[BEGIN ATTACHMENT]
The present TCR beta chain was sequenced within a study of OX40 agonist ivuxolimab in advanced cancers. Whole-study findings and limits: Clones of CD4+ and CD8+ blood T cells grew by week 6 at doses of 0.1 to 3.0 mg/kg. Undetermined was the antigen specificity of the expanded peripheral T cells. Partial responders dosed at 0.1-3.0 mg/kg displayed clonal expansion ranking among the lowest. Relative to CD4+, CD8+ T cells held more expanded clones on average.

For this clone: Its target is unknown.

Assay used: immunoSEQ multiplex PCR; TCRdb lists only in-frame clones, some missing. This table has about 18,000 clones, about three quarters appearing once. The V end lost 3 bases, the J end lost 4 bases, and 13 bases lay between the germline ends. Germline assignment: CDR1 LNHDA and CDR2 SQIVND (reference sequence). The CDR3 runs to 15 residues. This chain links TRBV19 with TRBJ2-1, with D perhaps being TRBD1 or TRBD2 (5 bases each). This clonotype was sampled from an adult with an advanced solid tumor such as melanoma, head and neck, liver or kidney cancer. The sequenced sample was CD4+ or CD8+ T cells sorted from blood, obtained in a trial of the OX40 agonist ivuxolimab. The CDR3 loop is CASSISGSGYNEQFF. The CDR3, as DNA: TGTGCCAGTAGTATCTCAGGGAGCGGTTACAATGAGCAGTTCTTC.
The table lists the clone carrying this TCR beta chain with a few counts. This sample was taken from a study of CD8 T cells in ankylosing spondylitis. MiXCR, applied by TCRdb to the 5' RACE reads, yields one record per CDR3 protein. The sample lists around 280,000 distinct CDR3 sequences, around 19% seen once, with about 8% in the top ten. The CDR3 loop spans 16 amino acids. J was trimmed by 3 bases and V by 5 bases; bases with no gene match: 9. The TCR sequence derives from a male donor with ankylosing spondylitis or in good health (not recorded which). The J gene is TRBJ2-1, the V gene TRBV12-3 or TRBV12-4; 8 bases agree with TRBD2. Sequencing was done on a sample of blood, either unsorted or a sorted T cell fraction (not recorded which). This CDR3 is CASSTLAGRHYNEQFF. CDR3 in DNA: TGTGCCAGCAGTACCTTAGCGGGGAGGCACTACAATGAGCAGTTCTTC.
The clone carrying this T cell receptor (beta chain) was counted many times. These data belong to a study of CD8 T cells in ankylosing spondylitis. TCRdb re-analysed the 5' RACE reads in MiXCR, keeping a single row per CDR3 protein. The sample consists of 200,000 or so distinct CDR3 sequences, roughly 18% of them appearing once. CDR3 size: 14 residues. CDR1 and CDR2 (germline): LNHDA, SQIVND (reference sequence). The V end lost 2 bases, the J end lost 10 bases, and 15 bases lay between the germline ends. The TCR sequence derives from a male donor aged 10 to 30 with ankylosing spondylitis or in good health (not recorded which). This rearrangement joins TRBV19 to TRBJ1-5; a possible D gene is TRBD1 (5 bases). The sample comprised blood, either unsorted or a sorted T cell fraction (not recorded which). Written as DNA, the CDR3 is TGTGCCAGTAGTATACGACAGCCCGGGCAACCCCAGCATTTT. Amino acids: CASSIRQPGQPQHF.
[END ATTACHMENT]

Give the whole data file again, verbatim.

The present TCR beta chain was sequenced within a study of OX40 agonist ivuxolimab in advanced cancers. Whole-study findings and limits: Clones of CD4+ and CD8+ blood T cells grew by week 6 at doses of 0.1 to 3.0 mg/kg. Undetermined was the antigen specificity of the expanded peripheral T cells. Partial responders dosed at 0.1-3.0 mg/kg displayed clonal expansion ranking among the lowest. Relative to CD4+, CD8+ T cells held more expanded clones on average.

For this clone: Its target is unknown.

Assay used: immunoSEQ multiplex PCR; TCRdb lists only in-frame clones, some missing. This table has about 18,000 clones, about three quarters appearing once. The V end lost 3 bases, the J end lost 4 bases, and 13 bases lay between the germline ends. Germline assignment: CDR1 LNHDA and CDR2 SQIVND (reference sequence). The CDR3 runs to 15 residues. This chain links TRBV19 with TRBJ2-1, with D perhaps being TRBD1 or TRBD2 (5 bases each). This clonotype was sampled from an adult with an advanced solid tumor such as melanoma, head and neck, liver or kidney cancer. The sequenced sample was CD4+ or CD8+ T cells sorted from blood, obtained in a trial of the OX40 agonist ivuxolimab. The CDR3 loop is CASSISGSGYNEQFF. The CDR3, as DNA: TGTGCCAGTAGTATCTCAGGGAGCGGTTACAATGAGCAGTTCTTC.
The table lists the clone carrying this TCR beta chain with a few counts. This sample was taken from a study of CD8 T cells in ankylosing spondylitis. MiXCR, applied by TCRdb to the 5' RACE reads, yields one record per CDR3 protein. The sample lists around 280,000 distinct CDR3 sequences, around 19% seen once, with about 8% in the top ten. The CDR3 loop spans 16 amino acids. J was trimmed by 3 bases and V by 5 bases; bases with no gene match: 9. The TCR sequence derives from a male donor with ankylosing spondylitis or in good health (not recorded which). The J gene is TRBJ2-1, the V gene TRBV12-3 or TRBV12-4; 8 bases agree with TRBD2. Sequencing was done on a sample of blood, either unsorted or a sorted T cell fraction (not recorded which). This CDR3 is CASSTLAGRHYNEQFF. CDR3 in DNA: TGTGCCAGCAGTACCTTAGCGGGGAGGCACTACAATGAGCAGTTCTTC.
The clone carrying this T cell receptor (beta chain) was counted many times. These data belong to a study of CD8 T cells in ankylosing spondylitis. TCRdb re-analysed the 5' RACE reads in MiXCR, keeping a single row per CDR3 protein. The sample consists of 200,000 or so distinct CDR3 sequences, roughly 18% of them appearing once. CDR3 size: 14 residues. CDR1 and CDR2 (germline): LNHDA, SQIVND (reference sequence). The V end lost 2 bases, the J end lost 10 bases, and 15 bases lay between the germline ends. The TCR sequence derives from a male donor aged 10 to 30 with ankylosing spondylitis or in good health (not recorded which). This rearrangement joins TRBV19 to TRBJ1-5; a possible D gene is TRBD1 (5 bases). The sample comprised blood, either unsorted or a sorted T cell fraction (not recorded which). Written as DNA, the CDR3 is TGTGCCAGTAGTATACGACAGCCCGGGCAACCCCAGCATTTT. Amino acids: CASSIRQPGQPQHF.